Filtralite Mono-Multi Fine as an Alternative to Anthracite/Sand Used in the Molde Process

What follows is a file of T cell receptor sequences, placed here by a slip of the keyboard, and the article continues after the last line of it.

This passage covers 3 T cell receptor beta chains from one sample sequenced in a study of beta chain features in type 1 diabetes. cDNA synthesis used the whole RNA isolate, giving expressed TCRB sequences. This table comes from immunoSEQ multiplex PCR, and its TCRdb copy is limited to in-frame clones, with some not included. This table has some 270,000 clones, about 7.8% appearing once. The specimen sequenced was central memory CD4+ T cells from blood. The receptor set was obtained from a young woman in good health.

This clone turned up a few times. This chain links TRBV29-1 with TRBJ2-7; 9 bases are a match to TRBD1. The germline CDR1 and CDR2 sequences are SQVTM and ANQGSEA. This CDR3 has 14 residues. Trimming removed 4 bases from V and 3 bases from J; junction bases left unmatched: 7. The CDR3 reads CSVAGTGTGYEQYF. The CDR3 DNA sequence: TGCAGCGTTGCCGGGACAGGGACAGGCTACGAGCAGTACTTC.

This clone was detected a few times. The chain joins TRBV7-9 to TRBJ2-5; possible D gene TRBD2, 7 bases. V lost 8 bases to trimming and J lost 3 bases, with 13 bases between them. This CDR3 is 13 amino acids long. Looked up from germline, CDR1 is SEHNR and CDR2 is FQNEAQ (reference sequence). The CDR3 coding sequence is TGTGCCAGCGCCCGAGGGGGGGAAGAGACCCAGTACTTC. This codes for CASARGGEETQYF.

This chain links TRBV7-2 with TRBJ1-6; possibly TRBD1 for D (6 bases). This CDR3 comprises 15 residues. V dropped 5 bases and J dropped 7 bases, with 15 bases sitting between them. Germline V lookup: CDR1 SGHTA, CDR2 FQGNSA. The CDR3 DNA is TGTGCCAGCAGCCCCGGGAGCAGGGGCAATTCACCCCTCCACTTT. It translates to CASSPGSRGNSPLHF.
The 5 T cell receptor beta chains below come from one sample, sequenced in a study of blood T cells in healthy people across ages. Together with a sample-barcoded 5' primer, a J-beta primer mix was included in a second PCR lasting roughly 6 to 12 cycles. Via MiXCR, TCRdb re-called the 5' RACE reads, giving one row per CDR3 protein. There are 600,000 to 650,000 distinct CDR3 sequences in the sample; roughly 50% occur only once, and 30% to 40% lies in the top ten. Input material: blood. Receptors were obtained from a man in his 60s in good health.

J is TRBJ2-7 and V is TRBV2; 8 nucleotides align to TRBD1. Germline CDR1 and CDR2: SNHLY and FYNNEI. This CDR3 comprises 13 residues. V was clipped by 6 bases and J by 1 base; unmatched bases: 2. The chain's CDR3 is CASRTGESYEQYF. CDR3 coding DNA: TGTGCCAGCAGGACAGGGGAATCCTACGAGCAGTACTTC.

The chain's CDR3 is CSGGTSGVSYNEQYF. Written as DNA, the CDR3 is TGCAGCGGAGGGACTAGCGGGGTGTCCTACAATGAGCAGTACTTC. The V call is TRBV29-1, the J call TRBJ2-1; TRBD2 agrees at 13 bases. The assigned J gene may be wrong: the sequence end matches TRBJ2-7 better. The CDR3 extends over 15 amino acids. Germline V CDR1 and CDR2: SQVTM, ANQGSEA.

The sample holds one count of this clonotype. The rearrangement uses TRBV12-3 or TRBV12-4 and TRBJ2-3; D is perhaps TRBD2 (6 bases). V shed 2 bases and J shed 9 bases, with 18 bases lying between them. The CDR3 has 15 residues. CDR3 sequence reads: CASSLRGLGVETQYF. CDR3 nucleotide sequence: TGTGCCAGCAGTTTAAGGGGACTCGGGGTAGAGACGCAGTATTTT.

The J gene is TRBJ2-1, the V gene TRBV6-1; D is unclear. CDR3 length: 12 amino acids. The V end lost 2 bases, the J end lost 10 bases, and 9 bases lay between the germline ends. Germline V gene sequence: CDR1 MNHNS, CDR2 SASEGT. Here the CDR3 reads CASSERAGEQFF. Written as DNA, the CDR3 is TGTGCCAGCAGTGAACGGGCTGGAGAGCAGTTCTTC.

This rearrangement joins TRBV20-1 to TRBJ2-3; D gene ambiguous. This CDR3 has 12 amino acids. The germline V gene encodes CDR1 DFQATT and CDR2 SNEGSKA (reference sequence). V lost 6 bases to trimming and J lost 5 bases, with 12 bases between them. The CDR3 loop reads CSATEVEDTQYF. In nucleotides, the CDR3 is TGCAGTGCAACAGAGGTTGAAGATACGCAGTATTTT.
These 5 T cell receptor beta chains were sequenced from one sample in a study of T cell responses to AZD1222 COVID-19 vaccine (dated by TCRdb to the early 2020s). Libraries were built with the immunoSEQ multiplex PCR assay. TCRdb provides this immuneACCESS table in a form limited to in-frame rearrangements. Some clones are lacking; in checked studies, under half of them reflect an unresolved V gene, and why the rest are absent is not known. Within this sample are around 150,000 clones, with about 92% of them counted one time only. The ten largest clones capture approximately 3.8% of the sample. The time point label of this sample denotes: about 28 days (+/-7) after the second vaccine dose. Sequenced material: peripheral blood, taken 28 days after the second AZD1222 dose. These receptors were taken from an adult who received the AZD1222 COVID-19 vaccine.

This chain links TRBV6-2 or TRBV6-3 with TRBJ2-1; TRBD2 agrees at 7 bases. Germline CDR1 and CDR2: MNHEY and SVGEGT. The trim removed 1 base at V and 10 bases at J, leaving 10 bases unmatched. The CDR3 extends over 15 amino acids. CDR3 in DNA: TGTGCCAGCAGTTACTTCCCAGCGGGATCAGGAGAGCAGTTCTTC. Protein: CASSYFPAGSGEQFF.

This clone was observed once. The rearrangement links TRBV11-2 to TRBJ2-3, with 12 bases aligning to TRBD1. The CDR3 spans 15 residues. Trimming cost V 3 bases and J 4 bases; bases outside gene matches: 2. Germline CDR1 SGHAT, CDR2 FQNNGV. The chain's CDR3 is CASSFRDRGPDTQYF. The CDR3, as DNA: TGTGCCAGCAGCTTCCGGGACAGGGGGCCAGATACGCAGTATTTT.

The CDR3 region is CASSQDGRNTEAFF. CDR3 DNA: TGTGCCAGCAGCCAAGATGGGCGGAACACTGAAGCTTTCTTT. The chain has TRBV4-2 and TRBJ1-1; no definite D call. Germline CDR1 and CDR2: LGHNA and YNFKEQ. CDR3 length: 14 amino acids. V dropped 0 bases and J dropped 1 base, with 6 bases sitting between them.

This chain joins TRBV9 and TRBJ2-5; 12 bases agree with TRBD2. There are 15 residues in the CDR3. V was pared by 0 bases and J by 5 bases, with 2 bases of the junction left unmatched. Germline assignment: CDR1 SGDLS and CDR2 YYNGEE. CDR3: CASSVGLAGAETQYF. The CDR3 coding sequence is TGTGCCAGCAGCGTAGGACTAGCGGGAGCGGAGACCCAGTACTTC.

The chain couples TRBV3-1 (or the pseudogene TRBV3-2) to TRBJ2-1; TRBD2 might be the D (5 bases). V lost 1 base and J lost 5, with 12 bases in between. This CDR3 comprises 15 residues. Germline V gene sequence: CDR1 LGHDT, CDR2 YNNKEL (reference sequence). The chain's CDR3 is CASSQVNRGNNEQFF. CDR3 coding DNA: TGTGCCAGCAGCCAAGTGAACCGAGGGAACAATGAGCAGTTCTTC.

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The objective of this Master thesis was to find out if a new filter combination called Filtralite Mono-Multi Fine (FMMF) could be used as an alternative to the conventional media combination anthracite and sand. The FMMF combination is made of crushed expanded clay aggregate, with a high density bottom layer and a normal density top layer. The media are used in a coagulation contact filtration process, as a part of a 3-media filter with a bottom alkalinity layer, which is in Norway referred to as the Molde process. Pilot testing of the coagulation contact filtration process, was conducted with one filter containing the FMMF and a bottom alkalinity layer, and a second reference filter containing anthracite, sand and a bottom alkalinity layer. The water was first coagulated using an iron chloride sulphate with 15\% acid and then filtered through both filters. Effluent water was sampled and analysed using the lab at the waterworks. Both filters where set-up with pressure out-takes several places along the filter depth. In these out-takes pressure was measured continuously and used to calculate the filters head loss development and head loss distribution along the filter depth. From the results it was found that using an iron dose of 2.6 mg Fe/l, provided good coagulation of the raw water. The water quality from the FMMF filter was almost as good as the reference filter for the two measured filter runs of 9.4 and 13.5 hours. The ripening of the FMMF filter was shown to be 20-75 min longer then the reference filter. Initial head loss in the FMMF media was found to be 41-73\% lower than the reference filter. However, the FMMF media showed low utilization of filter depth capacity because the solids where retained only in the top section of the filter, causing high rates of head loss development. From FMMF product information, a problem with overlapping settling velocities between the FMMF fraction was recognized, meaning the FMMF fraction will completely mix after backwashing. In addition, was it found that one of the FMMF fractions contained a large amount of finer grains. Based on the finding it was concluded that FMMF does not work as a dual filter media, and it could therefore not be recommended as an alternative to anthracite and sand used in the Molde process.